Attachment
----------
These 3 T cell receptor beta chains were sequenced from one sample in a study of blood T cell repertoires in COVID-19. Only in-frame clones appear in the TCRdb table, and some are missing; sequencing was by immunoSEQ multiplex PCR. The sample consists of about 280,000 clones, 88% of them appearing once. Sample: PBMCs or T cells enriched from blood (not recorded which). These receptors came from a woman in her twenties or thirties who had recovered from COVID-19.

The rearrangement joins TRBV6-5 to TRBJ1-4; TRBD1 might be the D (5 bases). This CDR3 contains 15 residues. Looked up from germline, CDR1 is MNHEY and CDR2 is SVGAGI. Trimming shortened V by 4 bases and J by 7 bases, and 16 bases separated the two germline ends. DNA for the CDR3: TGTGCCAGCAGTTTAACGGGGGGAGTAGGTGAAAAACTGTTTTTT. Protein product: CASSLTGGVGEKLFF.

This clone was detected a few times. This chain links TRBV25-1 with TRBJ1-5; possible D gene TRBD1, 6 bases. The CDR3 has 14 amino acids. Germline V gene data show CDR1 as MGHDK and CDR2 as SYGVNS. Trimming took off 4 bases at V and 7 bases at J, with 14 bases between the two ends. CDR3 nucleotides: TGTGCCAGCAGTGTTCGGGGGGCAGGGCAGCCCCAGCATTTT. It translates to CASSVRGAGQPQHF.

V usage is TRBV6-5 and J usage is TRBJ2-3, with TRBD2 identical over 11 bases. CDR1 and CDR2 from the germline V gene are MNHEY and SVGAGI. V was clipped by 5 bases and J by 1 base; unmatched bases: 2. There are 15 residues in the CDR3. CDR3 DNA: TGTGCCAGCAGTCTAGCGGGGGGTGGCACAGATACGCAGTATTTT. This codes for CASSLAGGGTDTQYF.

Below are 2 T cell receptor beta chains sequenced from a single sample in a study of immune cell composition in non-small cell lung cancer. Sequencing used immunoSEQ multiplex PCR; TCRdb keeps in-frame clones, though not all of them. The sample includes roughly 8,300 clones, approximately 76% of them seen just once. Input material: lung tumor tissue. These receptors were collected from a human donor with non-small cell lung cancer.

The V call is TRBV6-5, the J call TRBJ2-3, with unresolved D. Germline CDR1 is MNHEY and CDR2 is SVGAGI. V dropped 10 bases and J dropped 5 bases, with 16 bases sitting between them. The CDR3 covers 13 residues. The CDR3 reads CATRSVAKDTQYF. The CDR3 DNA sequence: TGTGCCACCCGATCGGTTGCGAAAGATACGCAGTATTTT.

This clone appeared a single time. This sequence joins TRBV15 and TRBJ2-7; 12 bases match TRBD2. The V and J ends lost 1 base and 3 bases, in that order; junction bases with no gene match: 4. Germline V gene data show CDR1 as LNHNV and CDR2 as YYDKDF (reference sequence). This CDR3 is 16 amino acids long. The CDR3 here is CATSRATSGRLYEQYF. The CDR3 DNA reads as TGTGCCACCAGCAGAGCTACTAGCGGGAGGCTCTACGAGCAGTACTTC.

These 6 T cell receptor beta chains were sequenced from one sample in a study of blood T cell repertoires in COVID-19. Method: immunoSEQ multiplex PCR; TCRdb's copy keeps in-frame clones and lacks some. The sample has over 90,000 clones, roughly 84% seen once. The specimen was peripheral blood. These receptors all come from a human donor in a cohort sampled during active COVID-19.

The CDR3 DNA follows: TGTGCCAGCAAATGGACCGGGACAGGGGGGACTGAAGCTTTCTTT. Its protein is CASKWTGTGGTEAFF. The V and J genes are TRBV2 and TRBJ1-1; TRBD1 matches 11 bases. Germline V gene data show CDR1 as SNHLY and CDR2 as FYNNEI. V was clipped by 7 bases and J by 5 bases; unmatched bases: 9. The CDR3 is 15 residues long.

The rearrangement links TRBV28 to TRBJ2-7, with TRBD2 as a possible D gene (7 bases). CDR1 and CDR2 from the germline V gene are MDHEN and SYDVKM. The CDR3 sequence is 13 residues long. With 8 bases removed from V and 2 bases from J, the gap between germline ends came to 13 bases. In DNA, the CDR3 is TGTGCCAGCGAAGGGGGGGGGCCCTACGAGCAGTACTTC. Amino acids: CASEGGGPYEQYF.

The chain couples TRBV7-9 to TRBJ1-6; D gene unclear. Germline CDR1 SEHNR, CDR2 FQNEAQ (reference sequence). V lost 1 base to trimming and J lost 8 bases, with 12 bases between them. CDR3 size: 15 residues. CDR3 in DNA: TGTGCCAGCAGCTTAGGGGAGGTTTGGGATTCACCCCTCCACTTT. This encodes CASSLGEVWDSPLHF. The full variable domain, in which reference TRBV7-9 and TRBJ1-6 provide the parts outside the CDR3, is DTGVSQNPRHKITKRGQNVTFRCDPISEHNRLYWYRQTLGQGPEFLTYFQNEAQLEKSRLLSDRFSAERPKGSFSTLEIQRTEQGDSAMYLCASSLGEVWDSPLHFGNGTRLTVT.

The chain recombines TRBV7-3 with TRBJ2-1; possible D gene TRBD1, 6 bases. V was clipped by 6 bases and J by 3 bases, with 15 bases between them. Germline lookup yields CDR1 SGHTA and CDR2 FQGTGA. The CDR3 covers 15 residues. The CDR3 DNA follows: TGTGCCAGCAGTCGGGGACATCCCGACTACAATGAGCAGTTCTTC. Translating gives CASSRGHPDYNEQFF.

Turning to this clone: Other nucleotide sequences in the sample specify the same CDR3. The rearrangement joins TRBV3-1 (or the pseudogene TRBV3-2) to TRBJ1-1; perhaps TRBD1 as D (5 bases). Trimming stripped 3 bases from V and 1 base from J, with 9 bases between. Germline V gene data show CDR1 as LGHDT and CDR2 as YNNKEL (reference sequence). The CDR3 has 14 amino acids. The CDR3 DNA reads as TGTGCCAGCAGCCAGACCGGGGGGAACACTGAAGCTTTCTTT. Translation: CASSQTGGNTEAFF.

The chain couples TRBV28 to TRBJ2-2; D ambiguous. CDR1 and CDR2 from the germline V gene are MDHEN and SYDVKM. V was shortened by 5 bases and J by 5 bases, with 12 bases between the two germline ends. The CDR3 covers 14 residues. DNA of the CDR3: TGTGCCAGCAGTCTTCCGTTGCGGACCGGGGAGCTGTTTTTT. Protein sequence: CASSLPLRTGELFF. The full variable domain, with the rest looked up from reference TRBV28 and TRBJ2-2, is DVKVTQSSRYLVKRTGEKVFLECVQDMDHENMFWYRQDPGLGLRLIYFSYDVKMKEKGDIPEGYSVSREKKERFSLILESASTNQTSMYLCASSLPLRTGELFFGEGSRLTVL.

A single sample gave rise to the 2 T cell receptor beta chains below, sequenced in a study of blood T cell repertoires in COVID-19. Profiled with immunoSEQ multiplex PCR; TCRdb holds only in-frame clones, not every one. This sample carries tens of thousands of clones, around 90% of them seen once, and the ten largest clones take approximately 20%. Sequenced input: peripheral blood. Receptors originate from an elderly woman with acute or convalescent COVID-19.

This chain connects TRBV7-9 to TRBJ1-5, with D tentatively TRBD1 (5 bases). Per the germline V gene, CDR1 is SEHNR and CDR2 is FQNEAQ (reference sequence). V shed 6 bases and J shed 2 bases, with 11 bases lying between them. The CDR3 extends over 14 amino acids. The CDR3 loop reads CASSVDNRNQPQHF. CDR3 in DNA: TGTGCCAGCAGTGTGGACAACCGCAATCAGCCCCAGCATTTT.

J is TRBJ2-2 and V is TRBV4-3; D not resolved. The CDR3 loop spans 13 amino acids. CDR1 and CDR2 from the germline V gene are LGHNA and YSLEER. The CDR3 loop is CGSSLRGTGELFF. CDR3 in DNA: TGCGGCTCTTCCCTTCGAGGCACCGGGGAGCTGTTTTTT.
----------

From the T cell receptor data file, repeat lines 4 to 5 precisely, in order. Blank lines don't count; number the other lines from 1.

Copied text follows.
V usage is TRBV6-5 and J usage is TRBJ2-3, with TRBD2 identical over 11 bases. CDR1 and CDR2 from the germline V gene are MNHEY and SVGAGI. V was clipped by 5 bases and J by 1 base; unmatched bases: 2. There are 15 residues in the CDR3. CDR3 DNA: TGTGCCAGCAGTCTAGCGGGGGGTGGCACAGATACGCAGTATTTT. This codes for CASSLAGGGTDTQYF.

Below are 2 T cell receptor beta chains sequenced from a single sample in a study of immune cell composition in non-small cell lung cancer. Sequencing used immunoSEQ multiplex PCR; TCRdb keeps in-frame clones, though not all of them. The sample includes roughly 8,300 clones, approximately 76% of them seen just once. Input material: lung tumor tissue. These receptors were collected from a human donor with non-small cell lung cancer.